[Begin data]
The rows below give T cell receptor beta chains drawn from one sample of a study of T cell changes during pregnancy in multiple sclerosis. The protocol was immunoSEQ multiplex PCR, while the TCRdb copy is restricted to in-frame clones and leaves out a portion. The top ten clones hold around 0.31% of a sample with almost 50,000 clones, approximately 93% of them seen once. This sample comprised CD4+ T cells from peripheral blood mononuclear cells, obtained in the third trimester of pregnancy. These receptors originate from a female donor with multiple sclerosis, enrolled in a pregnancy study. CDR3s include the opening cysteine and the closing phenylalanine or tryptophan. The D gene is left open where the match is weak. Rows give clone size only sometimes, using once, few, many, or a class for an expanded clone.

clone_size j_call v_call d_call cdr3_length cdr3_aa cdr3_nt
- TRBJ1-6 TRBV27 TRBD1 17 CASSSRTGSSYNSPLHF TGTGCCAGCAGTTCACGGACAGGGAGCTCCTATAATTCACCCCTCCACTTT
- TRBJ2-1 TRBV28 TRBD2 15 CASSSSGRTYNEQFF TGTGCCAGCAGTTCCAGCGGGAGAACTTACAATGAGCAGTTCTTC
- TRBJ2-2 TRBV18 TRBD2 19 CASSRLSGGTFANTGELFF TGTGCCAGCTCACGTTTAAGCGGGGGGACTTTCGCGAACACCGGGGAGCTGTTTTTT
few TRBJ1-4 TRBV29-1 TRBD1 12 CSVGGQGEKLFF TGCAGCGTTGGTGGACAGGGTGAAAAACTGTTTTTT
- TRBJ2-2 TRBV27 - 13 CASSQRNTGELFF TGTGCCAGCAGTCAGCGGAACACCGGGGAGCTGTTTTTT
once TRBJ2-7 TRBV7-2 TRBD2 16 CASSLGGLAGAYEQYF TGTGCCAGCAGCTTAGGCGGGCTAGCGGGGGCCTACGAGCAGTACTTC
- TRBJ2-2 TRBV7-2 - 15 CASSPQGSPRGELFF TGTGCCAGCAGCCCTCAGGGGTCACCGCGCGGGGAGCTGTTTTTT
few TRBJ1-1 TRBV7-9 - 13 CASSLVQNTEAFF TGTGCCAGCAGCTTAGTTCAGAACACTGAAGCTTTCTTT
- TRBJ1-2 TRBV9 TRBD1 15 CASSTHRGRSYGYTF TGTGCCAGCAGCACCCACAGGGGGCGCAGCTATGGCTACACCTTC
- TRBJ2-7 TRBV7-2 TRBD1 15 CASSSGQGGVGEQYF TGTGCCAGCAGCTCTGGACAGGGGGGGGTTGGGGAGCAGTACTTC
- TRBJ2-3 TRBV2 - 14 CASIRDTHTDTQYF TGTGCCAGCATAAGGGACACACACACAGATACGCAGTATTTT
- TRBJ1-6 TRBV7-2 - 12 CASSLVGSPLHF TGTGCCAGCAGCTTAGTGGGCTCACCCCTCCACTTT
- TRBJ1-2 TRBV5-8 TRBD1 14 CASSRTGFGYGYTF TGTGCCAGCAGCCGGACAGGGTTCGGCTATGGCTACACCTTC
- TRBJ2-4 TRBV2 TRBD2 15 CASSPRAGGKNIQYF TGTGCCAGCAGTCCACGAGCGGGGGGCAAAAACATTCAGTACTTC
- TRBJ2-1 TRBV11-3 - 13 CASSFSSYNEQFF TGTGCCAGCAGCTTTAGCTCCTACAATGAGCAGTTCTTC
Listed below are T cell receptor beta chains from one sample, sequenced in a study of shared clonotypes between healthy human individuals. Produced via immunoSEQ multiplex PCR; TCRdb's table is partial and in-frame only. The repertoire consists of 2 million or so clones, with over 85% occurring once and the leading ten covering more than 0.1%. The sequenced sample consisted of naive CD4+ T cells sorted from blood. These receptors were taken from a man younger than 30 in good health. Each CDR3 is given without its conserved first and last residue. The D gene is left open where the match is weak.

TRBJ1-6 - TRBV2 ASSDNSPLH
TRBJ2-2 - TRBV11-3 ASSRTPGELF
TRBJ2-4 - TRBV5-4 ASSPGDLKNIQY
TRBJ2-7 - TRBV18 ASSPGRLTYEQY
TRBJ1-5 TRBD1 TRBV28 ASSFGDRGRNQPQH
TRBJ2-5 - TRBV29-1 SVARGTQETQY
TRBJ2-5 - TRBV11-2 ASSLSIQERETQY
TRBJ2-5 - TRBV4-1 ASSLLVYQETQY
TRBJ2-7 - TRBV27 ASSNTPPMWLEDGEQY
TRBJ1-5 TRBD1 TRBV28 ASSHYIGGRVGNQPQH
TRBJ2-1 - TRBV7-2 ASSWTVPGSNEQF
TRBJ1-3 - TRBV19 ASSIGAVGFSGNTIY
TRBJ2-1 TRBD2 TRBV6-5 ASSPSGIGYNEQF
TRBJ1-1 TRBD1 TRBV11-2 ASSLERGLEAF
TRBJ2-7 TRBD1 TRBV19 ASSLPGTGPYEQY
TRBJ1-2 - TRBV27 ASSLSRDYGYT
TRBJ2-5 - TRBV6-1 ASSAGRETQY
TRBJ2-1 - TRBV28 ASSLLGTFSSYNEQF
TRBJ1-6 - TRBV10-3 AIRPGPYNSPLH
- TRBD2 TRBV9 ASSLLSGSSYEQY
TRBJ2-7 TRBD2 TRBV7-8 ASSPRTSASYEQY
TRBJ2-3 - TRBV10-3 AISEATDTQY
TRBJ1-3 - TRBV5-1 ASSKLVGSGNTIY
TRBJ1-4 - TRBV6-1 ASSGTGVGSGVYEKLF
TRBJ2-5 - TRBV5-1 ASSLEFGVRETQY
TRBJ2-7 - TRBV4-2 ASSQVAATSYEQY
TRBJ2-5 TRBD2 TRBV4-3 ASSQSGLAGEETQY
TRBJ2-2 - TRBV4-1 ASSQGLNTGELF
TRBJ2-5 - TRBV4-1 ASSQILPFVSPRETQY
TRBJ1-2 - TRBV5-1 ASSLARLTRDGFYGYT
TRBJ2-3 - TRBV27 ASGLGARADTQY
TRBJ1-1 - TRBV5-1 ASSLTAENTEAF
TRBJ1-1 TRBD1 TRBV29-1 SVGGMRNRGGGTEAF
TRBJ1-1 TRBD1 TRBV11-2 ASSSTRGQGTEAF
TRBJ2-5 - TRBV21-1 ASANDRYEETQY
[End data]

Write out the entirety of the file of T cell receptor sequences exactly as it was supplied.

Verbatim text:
The rows below give T cell receptor beta chains drawn from one sample of a study of T cell changes during pregnancy in multiple sclerosis. The protocol was immunoSEQ multiplex PCR, while the TCRdb copy is restricted to in-frame clones and leaves out a portion. The top ten clones hold around 0.31% of a sample with almost 50,000 clones, approximately 93% of them seen once. This sample comprised CD4+ T cells from peripheral blood mononuclear cells, obtained in the third trimester of pregnancy. These receptors originate from a female donor with multiple sclerosis, enrolled in a pregnancy study. CDR3s include the opening cysteine and the closing phenylalanine or tryptophan. The D gene is left open where the match is weak. Rows give clone size only sometimes, using once, few, many, or a class for an expanded clone.

clone_size j_call v_call d_call cdr3_length cdr3_aa cdr3_nt
- TRBJ1-6 TRBV27 TRBD1 17 CASSSRTGSSYNSPLHF TGTGCCAGCAGTTCACGGACAGGGAGCTCCTATAATTCACCCCTCCACTTT
- TRBJ2-1 TRBV28 TRBD2 15 CASSSSGRTYNEQFF TGTGCCAGCAGTTCCAGCGGGAGAACTTACAATGAGCAGTTCTTC
- TRBJ2-2 TRBV18 TRBD2 19 CASSRLSGGTFANTGELFF TGTGCCAGCTCACGTTTAAGCGGGGGGACTTTCGCGAACACCGGGGAGCTGTTTTTT
few TRBJ1-4 TRBV29-1 TRBD1 12 CSVGGQGEKLFF TGCAGCGTTGGTGGACAGGGTGAAAAACTGTTTTTT
- TRBJ2-2 TRBV27 - 13 CASSQRNTGELFF TGTGCCAGCAGTCAGCGGAACACCGGGGAGCTGTTTTTT
once TRBJ2-7 TRBV7-2 TRBD2 16 CASSLGGLAGAYEQYF TGTGCCAGCAGCTTAGGCGGGCTAGCGGGGGCCTACGAGCAGTACTTC
- TRBJ2-2 TRBV7-2 - 15 CASSPQGSPRGELFF TGTGCCAGCAGCCCTCAGGGGTCACCGCGCGGGGAGCTGTTTTTT
few TRBJ1-1 TRBV7-9 - 13 CASSLVQNTEAFF TGTGCCAGCAGCTTAGTTCAGAACACTGAAGCTTTCTTT
- TRBJ1-2 TRBV9 TRBD1 15 CASSTHRGRSYGYTF TGTGCCAGCAGCACCCACAGGGGGCGCAGCTATGGCTACACCTTC
- TRBJ2-7 TRBV7-2 TRBD1 15 CASSSGQGGVGEQYF TGTGCCAGCAGCTCTGGACAGGGGGGGGTTGGGGAGCAGTACTTC
- TRBJ2-3 TRBV2 - 14 CASIRDTHTDTQYF TGTGCCAGCATAAGGGACACACACACAGATACGCAGTATTTT
- TRBJ1-6 TRBV7-2 - 12 CASSLVGSPLHF TGTGCCAGCAGCTTAGTGGGCTCACCCCTCCACTTT
- TRBJ1-2 TRBV5-8 TRBD1 14 CASSRTGFGYGYTF TGTGCCAGCAGCCGGACAGGGTTCGGCTATGGCTACACCTTC
- TRBJ2-4 TRBV2 TRBD2 15 CASSPRAGGKNIQYF TGTGCCAGCAGTCCACGAGCGGGGGGCAAAAACATTCAGTACTTC
- TRBJ2-1 TRBV11-3 - 13 CASSFSSYNEQFF TGTGCCAGCAGCTTTAGCTCCTACAATGAGCAGTTCTTC
Listed below are T cell receptor beta chains from one sample, sequenced in a study of shared clonotypes between healthy human individuals. Produced via immunoSEQ multiplex PCR; TCRdb's table is partial and in-frame only. The repertoire consists of 2 million or so clones, with over 85% occurring once and the leading ten covering more than 0.1%. The sequenced sample consisted of naive CD4+ T cells sorted from blood. These receptors were taken from a man younger than 30 in good health. Each CDR3 is given without its conserved first and last residue. The D gene is left open where the match is weak.

TRBJ1-6 - TRBV2 ASSDNSPLH
TRBJ2-2 - TRBV11-3 ASSRTPGELF
TRBJ2-4 - TRBV5-4 ASSPGDLKNIQY
TRBJ2-7 - TRBV18 ASSPGRLTYEQY
TRBJ1-5 TRBD1 TRBV28 ASSFGDRGRNQPQH
TRBJ2-5 - TRBV29-1 SVARGTQETQY
TRBJ2-5 - TRBV11-2 ASSLSIQERETQY
TRBJ2-5 - TRBV4-1 ASSLLVYQETQY
TRBJ2-7 - TRBV27 ASSNTPPMWLEDGEQY
TRBJ1-5 TRBD1 TRBV28 ASSHYIGGRVGNQPQH
TRBJ2-1 - TRBV7-2 ASSWTVPGSNEQF
TRBJ1-3 - TRBV19 ASSIGAVGFSGNTIY
TRBJ2-1 TRBD2 TRBV6-5 ASSPSGIGYNEQF
TRBJ1-1 TRBD1 TRBV11-2 ASSLERGLEAF
TRBJ2-7 TRBD1 TRBV19 ASSLPGTGPYEQY
TRBJ1-2 - TRBV27 ASSLSRDYGYT
TRBJ2-5 - TRBV6-1 ASSAGRETQY
TRBJ2-1 - TRBV28 ASSLLGTFSSYNEQF
TRBJ1-6 - TRBV10-3 AIRPGPYNSPLH
- TRBD2 TRBV9 ASSLLSGSSYEQY
TRBJ2-7 TRBD2 TRBV7-8 ASSPRTSASYEQY
TRBJ2-3 - TRBV10-3 AISEATDTQY
TRBJ1-3 - TRBV5-1 ASSKLVGSGNTIY
TRBJ1-4 - TRBV6-1 ASSGTGVGSGVYEKLF
TRBJ2-5 - TRBV5-1 ASSLEFGVRETQY
TRBJ2-7 - TRBV4-2 ASSQVAATSYEQY
TRBJ2-5 TRBD2 TRBV4-3 ASSQSGLAGEETQY
TRBJ2-2 - TRBV4-1 ASSQGLNTGELF
TRBJ2-5 - TRBV4-1 ASSQILPFVSPRETQY
TRBJ1-2 - TRBV5-1 ASSLARLTRDGFYGYT
TRBJ2-3 - TRBV27 ASGLGARADTQY
TRBJ1-1 - TRBV5-1 ASSLTAENTEAF
TRBJ1-1 TRBD1 TRBV29-1 SVGGMRNRGGGTEAF
TRBJ1-1 TRBD1 TRBV11-2 ASSSTRGQGTEAF
TRBJ2-5 - TRBV21-1 ASANDRYEETQY